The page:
June 17, 2014

The Wars of the Roses Review


“Uneasy lies the head that wears a crown.”
 
So imagine you’re an actor and a director approaches you with a proposition. “How would you like to play a dozen different roles, male and female, young and old, in eight different shows? By the way, you’ll be performing these shows on the same day.” You’d question their sanity, right? Thankfully eight Indiana performers decided to embrace the challenge instead of calling the men in the white coats. The fact that this idea, born more than a year ago, became a reality is incredible. 
 
The eight plays, listed below, have each been condensed into a single hour, a huge feat accomplished by Maria Souza. The result is a whirlwind of action; the fat is trimmed away and audience members are left with the core of each plot in a relatively easy to follow format. Catherine Cardwell, Polly Heinkel, and Thomas Cardwell each tackle the direction of a couple shows. Their styles work well together and there’s no drastic shift between the plays.   
 

The cast is made up of Zachariah Steonrock, Frankie Bolda, Matt Anderson, Sarah Froehlke, Jeremy Grimmer, and Zack Neiditch. It’s worth mentioning every single name because all eight actors perform in each play and each one has at least one show in which they truly have a chance to shine. They slip in and out of each character’s mannerisms without missing a beat. They juggle a crazy number of switches and huge number of lines (some in French!) with ease, rarely stumbling over a line or two.

The versatile set is another triumph. Designing something that will work for eight different shows is a challenge and the solution was a combination throne room, balcony and tavern table. The actors have multiple entrances and exits to keep the flow moving smoothly. The shows are not specific to a time period. Each of the actors has a base costume that is changed a dozen times throughout the festival with the addition of a scarf, vest, hat, colored ribbon or coat. The system works well and the decision not to focus on period costumes was a smart one. Leaving guns out of the equation is the only adjustment I would have made. They weren’t used consistently and so their occasional appearance seemed odd.  


The Plays

Richard II: The first king of the series loses his thrown quickly, setting the stage for the fight for power. His successor never wanted Richard II to die and so the victory is bittersweet. 

Henry IV Part I: The king’s son, Hal, is a major player in this show. He and his infamous friend Falstaff don’t seem to take anything seriously, despite the situation around them. Henry IV struggles to adjust to his new found power while worrying that his son won’t be able to handle the crown when it becomes his.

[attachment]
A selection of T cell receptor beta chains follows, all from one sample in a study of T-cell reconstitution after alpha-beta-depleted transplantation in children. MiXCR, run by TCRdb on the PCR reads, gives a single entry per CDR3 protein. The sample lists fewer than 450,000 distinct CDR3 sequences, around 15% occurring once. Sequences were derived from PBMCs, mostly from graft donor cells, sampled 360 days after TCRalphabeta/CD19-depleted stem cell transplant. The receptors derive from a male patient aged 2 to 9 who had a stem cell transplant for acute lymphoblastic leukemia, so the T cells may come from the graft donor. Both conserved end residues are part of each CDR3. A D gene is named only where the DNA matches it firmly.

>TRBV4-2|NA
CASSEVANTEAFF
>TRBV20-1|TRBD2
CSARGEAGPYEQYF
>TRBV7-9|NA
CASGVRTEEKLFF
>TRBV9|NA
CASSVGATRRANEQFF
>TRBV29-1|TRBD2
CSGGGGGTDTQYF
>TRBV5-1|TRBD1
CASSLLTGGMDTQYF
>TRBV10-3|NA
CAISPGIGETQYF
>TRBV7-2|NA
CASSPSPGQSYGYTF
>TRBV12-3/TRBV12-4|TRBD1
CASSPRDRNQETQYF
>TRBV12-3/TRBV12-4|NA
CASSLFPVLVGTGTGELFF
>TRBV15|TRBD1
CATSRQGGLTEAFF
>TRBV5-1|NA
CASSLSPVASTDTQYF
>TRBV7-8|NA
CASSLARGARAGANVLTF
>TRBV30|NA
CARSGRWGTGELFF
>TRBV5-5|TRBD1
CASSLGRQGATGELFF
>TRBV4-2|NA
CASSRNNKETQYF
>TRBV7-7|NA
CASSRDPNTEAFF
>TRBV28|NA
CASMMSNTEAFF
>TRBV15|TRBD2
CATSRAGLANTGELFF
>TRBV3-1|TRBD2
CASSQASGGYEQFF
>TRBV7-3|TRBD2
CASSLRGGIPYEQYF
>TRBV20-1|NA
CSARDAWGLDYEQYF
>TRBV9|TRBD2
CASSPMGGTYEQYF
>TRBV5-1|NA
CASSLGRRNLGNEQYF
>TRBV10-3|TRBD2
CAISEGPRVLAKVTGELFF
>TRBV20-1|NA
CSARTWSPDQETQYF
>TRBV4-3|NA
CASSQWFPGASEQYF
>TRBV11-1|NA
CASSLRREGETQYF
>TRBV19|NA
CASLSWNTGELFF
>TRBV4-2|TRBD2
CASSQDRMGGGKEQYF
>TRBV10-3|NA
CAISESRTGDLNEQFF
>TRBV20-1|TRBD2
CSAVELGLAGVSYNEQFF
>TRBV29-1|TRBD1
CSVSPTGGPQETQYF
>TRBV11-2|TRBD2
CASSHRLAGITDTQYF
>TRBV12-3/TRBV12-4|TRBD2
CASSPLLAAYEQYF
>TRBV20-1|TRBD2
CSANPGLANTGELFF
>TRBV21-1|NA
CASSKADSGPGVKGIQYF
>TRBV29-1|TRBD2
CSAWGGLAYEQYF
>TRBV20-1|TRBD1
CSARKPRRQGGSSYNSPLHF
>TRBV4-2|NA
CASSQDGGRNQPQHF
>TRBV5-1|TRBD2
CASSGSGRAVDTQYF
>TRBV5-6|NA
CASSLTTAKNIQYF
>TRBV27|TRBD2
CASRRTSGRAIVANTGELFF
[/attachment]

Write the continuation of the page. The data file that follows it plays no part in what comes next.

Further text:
Henry IV Part II: The fallout from the battle at the end of the last play is dealt with in this show. A transition is power is approaching, but it won’t be an easy one. Hal is beginning to understand the seriousness of the task of ruling.  

Henry V: This play is perhaps the best known of the histories because of its famous lines and battle scenes. I was happy to see the sweet scene between Henry V and his French bride-to-be play out so beautifully.

Henry VI Part I: Joan of Arc makes an appearance in Shakespeare, who knew? This play also includes the famous scene that gave the festival its name. Each side must pick a white or red rose to show where their allegiance lies.

Henry VI Part II: Don’t mess with necromancy. Gloucester's wife makes this mistake and sets up a whole world of trouble for the court as certain Lords use Gloucester's disgrace as a weapon against him. Queen Margaret is wonderful in this play, manipulating her young husband in ways that would make Lady Macbeth proud.

Henry VI Part III: Queen Margaret is forced to take things into her own hands when her husband, the title character, gives into political pressure. She is described in one scene in this way, “O tiger's heart wrapped in a woman's hide.” Allegiances shift incredibly fast in this show as Henry VI’s lack of strength becomes obvious to everyone around him.

Richard III: This twisted title character is the ultimate in back-stabbing manipulations. He’s completely detached from reality and has only one goal in his world, become the King of England. Anyone who gets in the way of that is in trouble.


There are shows in the festival that are stronger than others, but it’s the experience of seeing the shows back-to-back in chronological order that makes this such a remarkable production. Each one informs the next, setting up major plot points that are hard to understand if you miss the context provided by the previous show. If EclecticPond ever tackles something like this again I hope they’ll include a family tree in the program, because that would be so helpful in following the every changing sides of the war.

I’d be shocked if you could find a better pairing of the gorgeous language of Shakespeare and the sharp political sparing that has become increasingly popular in shows like “House of Cards” and Game of Thrones.” You have two weekends left to make it to The Wars of the Roses. Go for one show or go for all eight, just go! You’ll be able to get a concentrated dose of Shakespeare and learn a bit of world history while you’re at it.

“Virtue is choked with foul ambition.”

Don’t miss your chance to see the War of the Roses for yourself. Performances run from June 6 to June 28. Tickets are only $10 per show or $40 for a festival pass, which allows you to see all eight shows. Each performance will be held at the Irvington Lodge, 5515 E. Washington Street, Indianapolis, IN, 46219. For more information, a complete schedule of the shows or to purchase tickets, visit ETC’s site here.
Photos Courtesy of the EclecticPond Theatre Company

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